By Kathy Knotts
A new public education program in the City of Annapolis aims to keep more plastic out of the Bay by targeting the waste left behind by smokers. The latest weapon in the fight for a cleaner city: receptacles for cigarette butts to be recycled.
With the help of environmental nonprofit Annapolis Green, the city has installed seven cigarette receptacles around Annapolis and Eastport that carry the message that cigarette butts are not only unsightly litter, but with every rainfall they wash into storm drains, ending up in our creeks, rivers, and the Chesapeake Bay.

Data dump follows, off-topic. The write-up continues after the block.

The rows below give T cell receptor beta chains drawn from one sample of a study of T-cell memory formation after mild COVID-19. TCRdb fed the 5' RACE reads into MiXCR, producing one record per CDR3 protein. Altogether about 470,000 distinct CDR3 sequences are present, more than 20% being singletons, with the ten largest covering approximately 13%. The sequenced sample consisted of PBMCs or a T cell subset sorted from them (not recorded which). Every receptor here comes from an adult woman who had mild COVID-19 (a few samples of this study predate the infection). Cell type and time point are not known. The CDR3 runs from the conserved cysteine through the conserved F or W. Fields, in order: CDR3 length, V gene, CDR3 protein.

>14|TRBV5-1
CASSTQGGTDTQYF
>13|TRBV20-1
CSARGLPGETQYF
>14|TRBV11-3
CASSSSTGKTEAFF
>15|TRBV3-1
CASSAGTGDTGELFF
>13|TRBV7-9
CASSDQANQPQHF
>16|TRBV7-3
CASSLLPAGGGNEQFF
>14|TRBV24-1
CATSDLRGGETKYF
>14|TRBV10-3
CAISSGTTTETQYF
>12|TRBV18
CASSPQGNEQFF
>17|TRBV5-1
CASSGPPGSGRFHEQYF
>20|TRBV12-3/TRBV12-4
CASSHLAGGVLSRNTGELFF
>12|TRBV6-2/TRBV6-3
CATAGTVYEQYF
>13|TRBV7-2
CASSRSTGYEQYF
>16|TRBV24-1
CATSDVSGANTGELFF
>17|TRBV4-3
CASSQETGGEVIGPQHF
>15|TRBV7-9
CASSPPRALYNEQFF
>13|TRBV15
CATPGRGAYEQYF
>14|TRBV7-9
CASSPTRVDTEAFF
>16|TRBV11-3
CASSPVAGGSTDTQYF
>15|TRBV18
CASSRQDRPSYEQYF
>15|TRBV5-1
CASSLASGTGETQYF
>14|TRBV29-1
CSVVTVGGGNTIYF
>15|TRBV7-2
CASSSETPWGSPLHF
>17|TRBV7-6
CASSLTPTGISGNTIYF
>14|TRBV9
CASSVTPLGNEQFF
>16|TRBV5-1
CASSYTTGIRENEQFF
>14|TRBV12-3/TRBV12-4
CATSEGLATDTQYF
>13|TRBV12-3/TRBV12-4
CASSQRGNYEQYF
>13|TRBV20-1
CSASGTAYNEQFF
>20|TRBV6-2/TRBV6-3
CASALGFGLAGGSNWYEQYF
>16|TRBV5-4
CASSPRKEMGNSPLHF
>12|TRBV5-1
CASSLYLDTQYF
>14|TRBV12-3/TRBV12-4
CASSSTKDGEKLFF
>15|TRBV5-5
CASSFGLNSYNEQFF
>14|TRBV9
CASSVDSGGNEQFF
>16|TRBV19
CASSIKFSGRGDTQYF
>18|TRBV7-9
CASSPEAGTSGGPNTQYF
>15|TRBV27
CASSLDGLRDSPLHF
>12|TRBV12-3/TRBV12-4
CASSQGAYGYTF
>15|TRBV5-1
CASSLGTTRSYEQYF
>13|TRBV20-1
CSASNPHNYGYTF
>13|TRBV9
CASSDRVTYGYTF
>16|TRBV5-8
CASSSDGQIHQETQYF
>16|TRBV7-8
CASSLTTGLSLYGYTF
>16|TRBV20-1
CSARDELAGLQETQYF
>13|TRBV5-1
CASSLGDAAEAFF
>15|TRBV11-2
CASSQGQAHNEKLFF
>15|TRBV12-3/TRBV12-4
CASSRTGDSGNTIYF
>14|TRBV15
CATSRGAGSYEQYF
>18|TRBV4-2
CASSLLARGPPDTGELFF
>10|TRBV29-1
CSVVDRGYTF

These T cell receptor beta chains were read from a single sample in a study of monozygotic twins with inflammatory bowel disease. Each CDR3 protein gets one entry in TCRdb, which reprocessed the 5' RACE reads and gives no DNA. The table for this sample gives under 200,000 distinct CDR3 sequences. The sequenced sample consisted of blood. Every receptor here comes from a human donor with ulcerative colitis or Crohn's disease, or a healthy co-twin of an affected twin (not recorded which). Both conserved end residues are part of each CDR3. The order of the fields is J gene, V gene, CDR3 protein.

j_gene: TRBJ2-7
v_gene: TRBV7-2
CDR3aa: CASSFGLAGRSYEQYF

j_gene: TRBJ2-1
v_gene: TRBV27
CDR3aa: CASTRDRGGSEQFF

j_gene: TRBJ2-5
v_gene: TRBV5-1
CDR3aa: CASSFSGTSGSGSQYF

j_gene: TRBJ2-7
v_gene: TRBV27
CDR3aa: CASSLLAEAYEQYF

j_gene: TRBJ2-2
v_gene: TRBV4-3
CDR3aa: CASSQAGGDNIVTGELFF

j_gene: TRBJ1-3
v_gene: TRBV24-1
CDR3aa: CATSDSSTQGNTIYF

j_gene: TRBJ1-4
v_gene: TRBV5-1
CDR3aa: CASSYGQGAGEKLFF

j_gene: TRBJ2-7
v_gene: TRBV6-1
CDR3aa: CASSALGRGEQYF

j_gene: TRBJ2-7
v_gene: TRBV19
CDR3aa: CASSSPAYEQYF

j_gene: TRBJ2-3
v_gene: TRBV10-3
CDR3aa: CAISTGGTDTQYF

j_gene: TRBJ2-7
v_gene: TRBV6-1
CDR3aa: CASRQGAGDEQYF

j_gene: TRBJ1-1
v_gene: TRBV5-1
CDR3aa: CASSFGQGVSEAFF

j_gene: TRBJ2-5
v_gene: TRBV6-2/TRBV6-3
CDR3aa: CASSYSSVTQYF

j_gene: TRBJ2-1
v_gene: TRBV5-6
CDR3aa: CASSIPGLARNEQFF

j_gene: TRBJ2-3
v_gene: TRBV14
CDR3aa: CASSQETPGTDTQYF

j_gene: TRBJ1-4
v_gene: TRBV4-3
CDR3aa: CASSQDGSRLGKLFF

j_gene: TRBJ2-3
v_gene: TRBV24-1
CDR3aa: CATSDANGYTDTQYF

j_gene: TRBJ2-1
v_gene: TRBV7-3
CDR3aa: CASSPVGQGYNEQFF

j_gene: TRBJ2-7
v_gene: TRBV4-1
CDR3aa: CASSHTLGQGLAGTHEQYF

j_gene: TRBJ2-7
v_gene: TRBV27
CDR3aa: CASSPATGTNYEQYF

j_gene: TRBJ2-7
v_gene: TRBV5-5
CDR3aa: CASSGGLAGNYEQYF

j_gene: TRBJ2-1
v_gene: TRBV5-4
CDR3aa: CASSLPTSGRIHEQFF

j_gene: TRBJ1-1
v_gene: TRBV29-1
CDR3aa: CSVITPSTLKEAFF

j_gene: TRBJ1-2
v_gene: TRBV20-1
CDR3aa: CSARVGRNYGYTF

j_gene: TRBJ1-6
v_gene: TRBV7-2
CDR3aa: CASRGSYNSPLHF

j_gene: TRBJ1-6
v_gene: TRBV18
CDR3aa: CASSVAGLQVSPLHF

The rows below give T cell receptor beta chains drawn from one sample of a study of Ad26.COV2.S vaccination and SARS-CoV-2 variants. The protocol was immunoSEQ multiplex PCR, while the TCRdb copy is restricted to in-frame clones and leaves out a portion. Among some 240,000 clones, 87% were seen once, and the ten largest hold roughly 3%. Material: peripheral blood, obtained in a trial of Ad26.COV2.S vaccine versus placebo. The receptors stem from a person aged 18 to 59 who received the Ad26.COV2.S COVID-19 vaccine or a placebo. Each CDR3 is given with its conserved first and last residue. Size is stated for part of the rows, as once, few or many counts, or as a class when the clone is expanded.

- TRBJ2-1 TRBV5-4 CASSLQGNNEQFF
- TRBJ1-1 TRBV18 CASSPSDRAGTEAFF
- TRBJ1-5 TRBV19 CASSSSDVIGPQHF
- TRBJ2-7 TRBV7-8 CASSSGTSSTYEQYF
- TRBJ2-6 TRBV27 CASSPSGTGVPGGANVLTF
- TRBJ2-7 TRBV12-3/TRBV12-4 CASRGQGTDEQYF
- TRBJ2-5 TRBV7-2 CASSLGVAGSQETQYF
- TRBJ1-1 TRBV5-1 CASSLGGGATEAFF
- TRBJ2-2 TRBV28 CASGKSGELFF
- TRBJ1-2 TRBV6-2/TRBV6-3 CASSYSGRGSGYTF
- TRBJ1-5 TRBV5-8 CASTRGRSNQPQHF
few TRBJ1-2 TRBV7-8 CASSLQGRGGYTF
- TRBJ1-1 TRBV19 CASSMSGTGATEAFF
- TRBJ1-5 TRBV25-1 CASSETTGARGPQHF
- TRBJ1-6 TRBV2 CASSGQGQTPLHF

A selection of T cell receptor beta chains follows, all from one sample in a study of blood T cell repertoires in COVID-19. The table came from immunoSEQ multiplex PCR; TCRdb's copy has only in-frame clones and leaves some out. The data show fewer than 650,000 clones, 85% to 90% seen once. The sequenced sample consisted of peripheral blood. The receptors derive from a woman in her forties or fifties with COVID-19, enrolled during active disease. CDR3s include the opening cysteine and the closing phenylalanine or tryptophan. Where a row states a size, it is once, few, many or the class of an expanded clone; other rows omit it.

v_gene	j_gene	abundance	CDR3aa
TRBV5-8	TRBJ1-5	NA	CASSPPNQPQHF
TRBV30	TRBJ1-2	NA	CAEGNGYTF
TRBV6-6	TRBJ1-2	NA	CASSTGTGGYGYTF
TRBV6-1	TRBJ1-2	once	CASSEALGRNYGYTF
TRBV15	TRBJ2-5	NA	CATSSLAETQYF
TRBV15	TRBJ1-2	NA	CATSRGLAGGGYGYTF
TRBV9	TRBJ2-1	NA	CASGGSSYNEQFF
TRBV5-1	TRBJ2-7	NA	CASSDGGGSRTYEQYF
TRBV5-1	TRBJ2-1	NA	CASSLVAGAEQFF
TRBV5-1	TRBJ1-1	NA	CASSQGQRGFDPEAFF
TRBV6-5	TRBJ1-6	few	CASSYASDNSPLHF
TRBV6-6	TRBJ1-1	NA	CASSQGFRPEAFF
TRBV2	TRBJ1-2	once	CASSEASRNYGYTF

Cigarette butts are made of plastic so they are not biodegradable; they break up into microscopic pieces that marine life and birds can mistake for food; and they are designed to absorb toxic chemicals from entering smokers’ lungs so they hold materials that are harmful to wildlife.
The “No Butts in the Bay” campaign will collect the contents in the receptacles to send to TerraCycle to recover their plastic parts to be used in other products.
Smokers will be offered individual pocket ashtrays and cup-holder size ashtrays to encourage them to hang on to their butts until a proper receptacle is in sight along with educational handouts.
The campaign is funded by a grant from the Maryland Department of Natural Resources.
“We want our city to be clean and beautiful,” said Mayor Gavin Buckley, “and we want our residents and visitors who choose to smoke to do the right thing by our environment.”